Just five months after the first season hit Netflix, She-Ra and the Princesses of Power returns for season two on Friday, April 26. This season features seven brand-new episodes that feel as fresh and exciting as the first 13, though the shortened season does have its shortcomings (no pun intended). She-Ra season two feels more like the back-half of the first season than its own story arc, which makes it feel somewhat rushed, even as it does spend significantly more time developing the characters and their relationships.
That’s not to say there isn’t a thru-plot, because there is; there’s also some long-awaited pay-off. At the She-Ra panel at NYCC 2018, some spoilers flew that were supposedly for season one; however, those things didn’t come to pass in the 13 episodes released last November. They do, however, make an appearance in these new episodes, albeit in totally unexpected ways. These characters went on significant, life-changing journeys in season one. Their stories pick up right where they left off after the battle of Bright Moon, which means we continue to see them grow.
The characters have more backbone now, but they also have more to lose, which certainly increases the stakes.
The Princess Alliance is still strong in these episodes, which is a relief. Seeing these young characters come together and enhance each other’s powers is chills-inducing, especially when they’re able to set aside their differences to win the fight. Season two shows them strengthening their bonds and pushing harder than ever to win the war, which of course is complicated by characters like Entrapta; her friends think she’s dead, but she’s in fact making tech for the Horde. Yikes!
Season two also seriously amps up the queer content. Adora’s obsession with Catra hasn’t lessened, nor has Catra’s obsession with Adora; meanwhile, the queer subtext of their relationship has gotten so intense that any mention of their friendship is drenched in double meaning. In fact, Scorpia even has to reckon with her jealousy of Adora when it ruins her attempts to solidify her relationship with Catra. It seems unlikely that any of the core characters will ever be made canonically queer, since She-Ra is a licensed property, but if we all cross our fingers, maybe it will happen someday.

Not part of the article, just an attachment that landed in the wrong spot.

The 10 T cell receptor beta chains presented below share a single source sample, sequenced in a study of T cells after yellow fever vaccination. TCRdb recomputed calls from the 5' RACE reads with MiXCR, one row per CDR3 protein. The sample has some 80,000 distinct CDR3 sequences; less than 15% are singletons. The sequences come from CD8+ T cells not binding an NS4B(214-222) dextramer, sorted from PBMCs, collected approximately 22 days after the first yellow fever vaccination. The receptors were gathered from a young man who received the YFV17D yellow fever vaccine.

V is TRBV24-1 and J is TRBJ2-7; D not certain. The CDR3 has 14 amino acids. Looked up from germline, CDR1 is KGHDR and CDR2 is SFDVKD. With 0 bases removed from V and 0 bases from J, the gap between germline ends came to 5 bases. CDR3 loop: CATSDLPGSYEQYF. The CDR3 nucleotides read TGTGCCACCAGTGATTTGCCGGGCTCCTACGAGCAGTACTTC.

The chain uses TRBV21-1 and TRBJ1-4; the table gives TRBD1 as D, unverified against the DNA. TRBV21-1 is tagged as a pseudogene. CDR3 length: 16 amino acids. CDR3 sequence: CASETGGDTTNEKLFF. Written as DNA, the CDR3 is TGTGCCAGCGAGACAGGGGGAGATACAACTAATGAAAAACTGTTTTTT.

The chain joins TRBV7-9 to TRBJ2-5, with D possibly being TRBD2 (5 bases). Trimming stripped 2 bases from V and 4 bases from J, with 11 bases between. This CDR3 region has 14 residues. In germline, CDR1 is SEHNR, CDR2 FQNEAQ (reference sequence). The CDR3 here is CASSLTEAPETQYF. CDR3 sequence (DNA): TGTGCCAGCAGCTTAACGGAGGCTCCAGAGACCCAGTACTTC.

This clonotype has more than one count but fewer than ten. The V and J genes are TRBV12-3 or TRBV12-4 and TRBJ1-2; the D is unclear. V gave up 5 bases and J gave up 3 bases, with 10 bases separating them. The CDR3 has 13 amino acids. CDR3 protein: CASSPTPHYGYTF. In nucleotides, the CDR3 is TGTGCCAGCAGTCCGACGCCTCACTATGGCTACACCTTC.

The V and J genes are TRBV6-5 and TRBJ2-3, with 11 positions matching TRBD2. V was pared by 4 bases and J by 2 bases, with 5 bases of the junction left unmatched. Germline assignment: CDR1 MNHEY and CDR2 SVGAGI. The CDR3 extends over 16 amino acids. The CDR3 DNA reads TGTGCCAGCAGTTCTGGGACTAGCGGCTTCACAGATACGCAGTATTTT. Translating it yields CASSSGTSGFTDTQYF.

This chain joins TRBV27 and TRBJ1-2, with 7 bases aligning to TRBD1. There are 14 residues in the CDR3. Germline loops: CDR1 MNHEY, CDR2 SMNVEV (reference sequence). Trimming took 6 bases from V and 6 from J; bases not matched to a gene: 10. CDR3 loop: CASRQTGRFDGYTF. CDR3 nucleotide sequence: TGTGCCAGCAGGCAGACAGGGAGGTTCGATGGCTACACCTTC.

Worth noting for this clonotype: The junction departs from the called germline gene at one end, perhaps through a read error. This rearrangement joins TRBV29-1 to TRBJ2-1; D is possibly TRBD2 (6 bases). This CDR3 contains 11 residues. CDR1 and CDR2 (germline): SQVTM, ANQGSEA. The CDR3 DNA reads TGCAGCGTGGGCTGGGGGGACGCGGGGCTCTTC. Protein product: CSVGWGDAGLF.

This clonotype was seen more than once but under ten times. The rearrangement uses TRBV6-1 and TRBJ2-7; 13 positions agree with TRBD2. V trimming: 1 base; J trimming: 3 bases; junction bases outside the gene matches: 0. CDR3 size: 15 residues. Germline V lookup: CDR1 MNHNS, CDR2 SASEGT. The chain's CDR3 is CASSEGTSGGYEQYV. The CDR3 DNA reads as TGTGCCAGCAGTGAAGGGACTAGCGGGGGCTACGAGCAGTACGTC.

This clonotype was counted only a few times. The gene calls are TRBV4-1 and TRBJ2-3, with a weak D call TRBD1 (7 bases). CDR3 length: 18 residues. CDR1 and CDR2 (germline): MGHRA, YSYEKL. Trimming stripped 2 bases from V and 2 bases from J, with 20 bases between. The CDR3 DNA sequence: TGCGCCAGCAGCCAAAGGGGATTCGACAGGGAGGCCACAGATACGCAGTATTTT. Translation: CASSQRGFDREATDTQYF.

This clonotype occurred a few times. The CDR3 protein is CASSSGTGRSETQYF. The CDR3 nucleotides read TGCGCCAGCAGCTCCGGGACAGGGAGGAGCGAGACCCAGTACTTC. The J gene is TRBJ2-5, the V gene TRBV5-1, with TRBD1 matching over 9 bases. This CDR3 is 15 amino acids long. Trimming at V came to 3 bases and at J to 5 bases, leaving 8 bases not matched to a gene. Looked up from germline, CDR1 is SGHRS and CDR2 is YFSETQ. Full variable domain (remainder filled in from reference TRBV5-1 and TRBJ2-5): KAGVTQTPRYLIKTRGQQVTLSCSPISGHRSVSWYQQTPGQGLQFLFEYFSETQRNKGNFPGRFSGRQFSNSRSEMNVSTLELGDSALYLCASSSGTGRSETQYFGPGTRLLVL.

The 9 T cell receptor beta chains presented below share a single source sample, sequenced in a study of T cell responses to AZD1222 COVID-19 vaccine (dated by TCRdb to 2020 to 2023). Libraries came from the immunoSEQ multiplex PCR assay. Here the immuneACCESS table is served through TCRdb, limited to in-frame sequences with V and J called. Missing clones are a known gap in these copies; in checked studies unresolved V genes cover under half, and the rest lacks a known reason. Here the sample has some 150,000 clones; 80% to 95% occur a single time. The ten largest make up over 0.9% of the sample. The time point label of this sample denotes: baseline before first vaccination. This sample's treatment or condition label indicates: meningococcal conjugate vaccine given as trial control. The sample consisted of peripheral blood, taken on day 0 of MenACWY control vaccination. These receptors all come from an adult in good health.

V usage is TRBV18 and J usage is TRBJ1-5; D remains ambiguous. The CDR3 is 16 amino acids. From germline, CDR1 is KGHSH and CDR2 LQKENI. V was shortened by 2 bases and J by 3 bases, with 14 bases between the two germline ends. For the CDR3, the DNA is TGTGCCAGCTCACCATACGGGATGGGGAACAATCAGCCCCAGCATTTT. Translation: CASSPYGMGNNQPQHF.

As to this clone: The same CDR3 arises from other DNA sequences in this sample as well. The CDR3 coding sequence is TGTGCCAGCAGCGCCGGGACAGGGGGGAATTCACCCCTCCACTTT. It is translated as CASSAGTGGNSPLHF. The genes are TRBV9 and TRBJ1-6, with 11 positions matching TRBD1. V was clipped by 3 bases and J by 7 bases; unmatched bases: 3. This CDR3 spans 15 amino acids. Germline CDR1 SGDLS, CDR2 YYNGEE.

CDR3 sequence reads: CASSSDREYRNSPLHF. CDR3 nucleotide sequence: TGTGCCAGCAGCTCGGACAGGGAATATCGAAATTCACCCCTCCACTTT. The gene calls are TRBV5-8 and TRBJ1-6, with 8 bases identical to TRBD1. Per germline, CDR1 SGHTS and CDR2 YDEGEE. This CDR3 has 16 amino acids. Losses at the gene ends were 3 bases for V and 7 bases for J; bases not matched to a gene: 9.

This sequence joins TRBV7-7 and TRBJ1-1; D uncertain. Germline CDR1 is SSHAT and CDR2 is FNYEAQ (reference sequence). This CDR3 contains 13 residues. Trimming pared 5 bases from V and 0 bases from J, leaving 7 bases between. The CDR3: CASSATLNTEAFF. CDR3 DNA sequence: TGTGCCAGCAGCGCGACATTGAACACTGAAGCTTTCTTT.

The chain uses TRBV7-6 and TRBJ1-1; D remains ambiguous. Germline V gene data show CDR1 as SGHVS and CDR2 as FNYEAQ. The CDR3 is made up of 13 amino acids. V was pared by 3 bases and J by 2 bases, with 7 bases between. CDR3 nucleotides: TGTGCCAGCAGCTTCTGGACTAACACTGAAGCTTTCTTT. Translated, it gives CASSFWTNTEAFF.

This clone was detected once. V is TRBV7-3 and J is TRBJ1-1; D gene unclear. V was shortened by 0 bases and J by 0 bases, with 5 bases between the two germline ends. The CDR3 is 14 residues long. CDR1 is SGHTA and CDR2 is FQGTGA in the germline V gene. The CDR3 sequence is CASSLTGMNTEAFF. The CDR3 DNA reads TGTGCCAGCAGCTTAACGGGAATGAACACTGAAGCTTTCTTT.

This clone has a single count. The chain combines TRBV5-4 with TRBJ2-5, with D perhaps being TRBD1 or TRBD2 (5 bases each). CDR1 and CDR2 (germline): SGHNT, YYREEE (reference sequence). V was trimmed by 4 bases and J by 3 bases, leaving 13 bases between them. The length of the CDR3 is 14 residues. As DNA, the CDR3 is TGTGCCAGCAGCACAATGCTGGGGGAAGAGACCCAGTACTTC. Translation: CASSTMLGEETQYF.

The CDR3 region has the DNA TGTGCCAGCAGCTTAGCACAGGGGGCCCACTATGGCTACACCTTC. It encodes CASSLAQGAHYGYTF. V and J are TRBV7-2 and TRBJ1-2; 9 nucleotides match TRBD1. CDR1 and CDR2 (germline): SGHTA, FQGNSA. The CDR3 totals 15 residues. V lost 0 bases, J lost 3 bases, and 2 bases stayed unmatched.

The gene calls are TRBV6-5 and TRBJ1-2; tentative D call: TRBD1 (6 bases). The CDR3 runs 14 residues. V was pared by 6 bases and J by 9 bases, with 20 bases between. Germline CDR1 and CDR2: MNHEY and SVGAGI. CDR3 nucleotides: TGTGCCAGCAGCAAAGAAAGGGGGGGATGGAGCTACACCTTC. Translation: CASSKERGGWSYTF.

Of course, Catra and Adora make up the emotional core of the show, but Bow, Glimmer and even Swift Wind occupy huge roles in Adora’s life, too. This season, we see Glimmer leaning even more into her magic and we learn new things about Bow, which flesh out his character really beautifully. The characters’ relationships shift and change as their bonds tighten and bend. As the audience learns new things, so do the characters. This creates a unique ebb-and-flow of tension, especially between the Alliance and the Horde.
Season two goes some unexpected places. There are bigger laughs, more tears and wildly creative battle scenes. By the end of episode seven — which, just a warning, ends on a terrifying cliffhanger — the future is uncertain but these kids’ love for each other is as strong as anything. The petty drama of season one is no more, which is perhaps the most marked difference between the seasons; it’s a welcome change.
As mentioned above, there are some pacing issues with season two. She-Ra season one seemed to stretch past its natural conclusion in order to end on a big battle, which, in retrospect, feels like it would have fit better in this new mini-arc presented to us in She-Ra season two. The thing is, if She-Ra were a network show, it would have seen a mid-season break and then finished with 20-22 episodes. Since it’s not, both seasons suffer, especially because season two doesn’t really stand well on its own.
On the one hand, it would make sense for She-Ra‘s sophomore season to heavily rely on the first season to make sense. On the other, the lack of unique plot in these episodes makes it very much feel like season 1b. Ultimately, I think I’m OK with that. The revelations made in these episodes are great, the acting is stellar and the writing continues to delight. Thus, my only real complaint is that there are only seven episodes. I want more of this show, immediately, because it’s just that good.
If you’re not watching She-Ra and the Princesses of Power, you’re missing out. Be sure to catch up before it returns to Netflix on Friday, April 26.
Samantha Puc is an essayist and culture critic whose work has been featured on Bitch Media, The Mary Sue, Bustle, and elsewhere. She mostly writes intersectional pop culture analysis with a particular focus on representation of LGBTQ and fat characters in fiction. Samantha is the managing editor at The Beat, as well as the co-creator and editor-in-chief of Fatventure Mag, an outdoors zine for fat creators who are into being active, but not into toxic weight-loss culture. She lives in Montana with her partner and cats.